The Many Masks
In Greek mythology, Orpheus wears many masks. This half-human, half-divine mortal is a poet, singer and musician—his instrument, the lyre—as well as a magician, founder of mystery cults, healer and grief-stricken spouse, who dares follow his dead young wife, Eurydice, into the underworld, hell-bent on reclaiming her. Writers, composers, choreographers and other artists have long found inspiration in ancient accounts of him—a tradition that thrives in the modern era.
The best-known of the Orpheus stories is twice tragic. Orpheus, a singer and lyre player whose music is so sublime it tames wild beasts and even moves the trees and rocks to dance, marries the nymph Eurydice; when she is bitten by a poisonous snake and dies, the inconsolable Orpheus descends through a cave into the underworld to implore its rulers, Hades and Persephone, to release his young bride. Moved by Orpheus’s music, they consent—on one condition. They will allow Eurydice to follow him as he climbs to the world of the living, but he must not turn around to check on her progress. He agrees, and all goes well until the moment Orpheus reaches the surface. Unable to resist the impulse, he looks behind him, watching with horror as Eurydice, her arms stretching toward him, is drawn back into the depths.
Humans’ inability to rescue those they love from death is one of many themes in Rainer Maria Rilke’s Sonnets to Orpheus. Rilke composed this two-part cycle of 55 poems in February 1922, three years after the death, at 19, of Wera Ouckama Knoop, a young dancer he knew. He dedicated the collection to her.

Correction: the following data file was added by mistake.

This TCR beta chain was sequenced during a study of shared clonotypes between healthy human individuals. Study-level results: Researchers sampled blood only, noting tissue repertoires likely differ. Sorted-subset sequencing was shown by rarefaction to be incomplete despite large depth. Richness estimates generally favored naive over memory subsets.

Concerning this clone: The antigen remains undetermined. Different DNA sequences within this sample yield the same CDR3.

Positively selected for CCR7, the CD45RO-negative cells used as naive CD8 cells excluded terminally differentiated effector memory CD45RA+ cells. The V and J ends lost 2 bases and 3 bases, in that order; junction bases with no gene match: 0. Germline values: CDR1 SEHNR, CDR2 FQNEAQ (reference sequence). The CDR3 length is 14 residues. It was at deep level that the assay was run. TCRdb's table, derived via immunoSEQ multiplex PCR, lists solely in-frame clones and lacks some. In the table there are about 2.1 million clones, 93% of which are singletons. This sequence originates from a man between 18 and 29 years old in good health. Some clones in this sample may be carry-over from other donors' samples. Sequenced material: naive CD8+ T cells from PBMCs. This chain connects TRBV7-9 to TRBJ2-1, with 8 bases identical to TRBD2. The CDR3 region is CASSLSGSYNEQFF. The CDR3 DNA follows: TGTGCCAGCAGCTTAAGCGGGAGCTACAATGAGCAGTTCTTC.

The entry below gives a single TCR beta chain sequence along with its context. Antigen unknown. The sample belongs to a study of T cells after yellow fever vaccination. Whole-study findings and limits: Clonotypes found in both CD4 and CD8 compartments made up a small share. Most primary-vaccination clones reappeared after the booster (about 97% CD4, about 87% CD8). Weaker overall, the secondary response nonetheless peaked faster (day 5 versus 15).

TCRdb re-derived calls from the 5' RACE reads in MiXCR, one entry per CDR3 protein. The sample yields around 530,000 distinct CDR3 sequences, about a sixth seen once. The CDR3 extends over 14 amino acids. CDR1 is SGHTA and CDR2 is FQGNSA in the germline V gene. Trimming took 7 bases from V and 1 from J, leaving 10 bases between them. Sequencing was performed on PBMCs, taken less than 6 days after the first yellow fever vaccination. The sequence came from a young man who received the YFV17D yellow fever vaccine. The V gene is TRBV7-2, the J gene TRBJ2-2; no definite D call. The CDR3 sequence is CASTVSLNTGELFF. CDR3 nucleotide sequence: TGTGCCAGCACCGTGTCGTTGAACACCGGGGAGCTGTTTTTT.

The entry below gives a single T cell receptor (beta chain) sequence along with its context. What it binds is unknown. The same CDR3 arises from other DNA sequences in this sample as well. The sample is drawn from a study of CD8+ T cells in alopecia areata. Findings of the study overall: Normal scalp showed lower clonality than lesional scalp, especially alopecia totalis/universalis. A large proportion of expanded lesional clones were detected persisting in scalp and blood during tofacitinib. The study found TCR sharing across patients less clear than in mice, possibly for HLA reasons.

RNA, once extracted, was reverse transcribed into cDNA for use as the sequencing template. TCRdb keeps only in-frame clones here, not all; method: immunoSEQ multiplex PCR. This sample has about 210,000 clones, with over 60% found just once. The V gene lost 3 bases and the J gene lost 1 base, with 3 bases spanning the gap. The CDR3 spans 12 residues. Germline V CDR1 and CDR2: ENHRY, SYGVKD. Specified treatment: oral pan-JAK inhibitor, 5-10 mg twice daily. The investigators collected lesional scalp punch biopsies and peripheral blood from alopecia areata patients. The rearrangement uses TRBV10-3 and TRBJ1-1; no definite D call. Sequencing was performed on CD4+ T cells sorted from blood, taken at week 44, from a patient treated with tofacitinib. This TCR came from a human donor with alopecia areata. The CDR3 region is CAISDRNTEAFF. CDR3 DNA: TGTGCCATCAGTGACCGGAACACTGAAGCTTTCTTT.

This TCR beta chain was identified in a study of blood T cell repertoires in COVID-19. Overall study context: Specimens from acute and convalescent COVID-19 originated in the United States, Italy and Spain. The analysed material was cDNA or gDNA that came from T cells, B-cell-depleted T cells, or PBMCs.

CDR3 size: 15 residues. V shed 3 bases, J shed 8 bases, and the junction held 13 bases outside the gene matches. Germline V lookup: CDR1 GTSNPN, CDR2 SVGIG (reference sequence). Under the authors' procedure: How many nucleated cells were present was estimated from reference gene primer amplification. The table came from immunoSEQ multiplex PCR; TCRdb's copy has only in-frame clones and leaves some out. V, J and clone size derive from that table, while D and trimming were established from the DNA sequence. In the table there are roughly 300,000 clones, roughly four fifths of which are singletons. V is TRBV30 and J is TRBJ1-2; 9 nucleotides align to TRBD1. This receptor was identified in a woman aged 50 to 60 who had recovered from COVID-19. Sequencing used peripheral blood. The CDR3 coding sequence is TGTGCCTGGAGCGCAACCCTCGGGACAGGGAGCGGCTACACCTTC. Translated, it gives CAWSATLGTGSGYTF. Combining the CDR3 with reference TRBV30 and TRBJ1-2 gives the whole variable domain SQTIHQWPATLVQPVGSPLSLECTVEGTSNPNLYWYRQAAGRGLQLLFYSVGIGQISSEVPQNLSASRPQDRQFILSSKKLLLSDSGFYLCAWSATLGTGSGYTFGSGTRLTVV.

For German-language poet Rainer Maria Rilke (1875–1926) as for the mythmaking Greeks, Orpheus was the archetypal artist—a mortal being whose creations somehow triumph over death, leaving an “inexhaustible trace” (Sonnets to Orpheus, part I, poem 26) that survives their maker. For all the horror of the ancient stories that inspired Rilke—including Orpheus’s murder and dismemberment by frenzied maenads—his Sonnets to Orpheus is a mystically joyous work, one that enjoins its readers to “Be forever dead in Eurydice, and climb back singing” (II, 13).
A life-affirming spirit similarly imbues Jean Cocteau’s 1950 film Orpheus (Orphée), which Cocteau adapted from his 1926 play of the same name (coincidentally, Rilke had been translating the play into German at the time of his death). Set in World War II–scarred Paris, this semisurrealist film takes on the Orpheus myth with more magic than mysticism. Weird, scary things happen, but the movie ends with a waking-from-a-dream reunion between Orphée (played by Cocteau’s longtime lover Jean Marais) and Eurydice (Marie Déa) that seems pulled from the same playbook as The Wizard of Oz.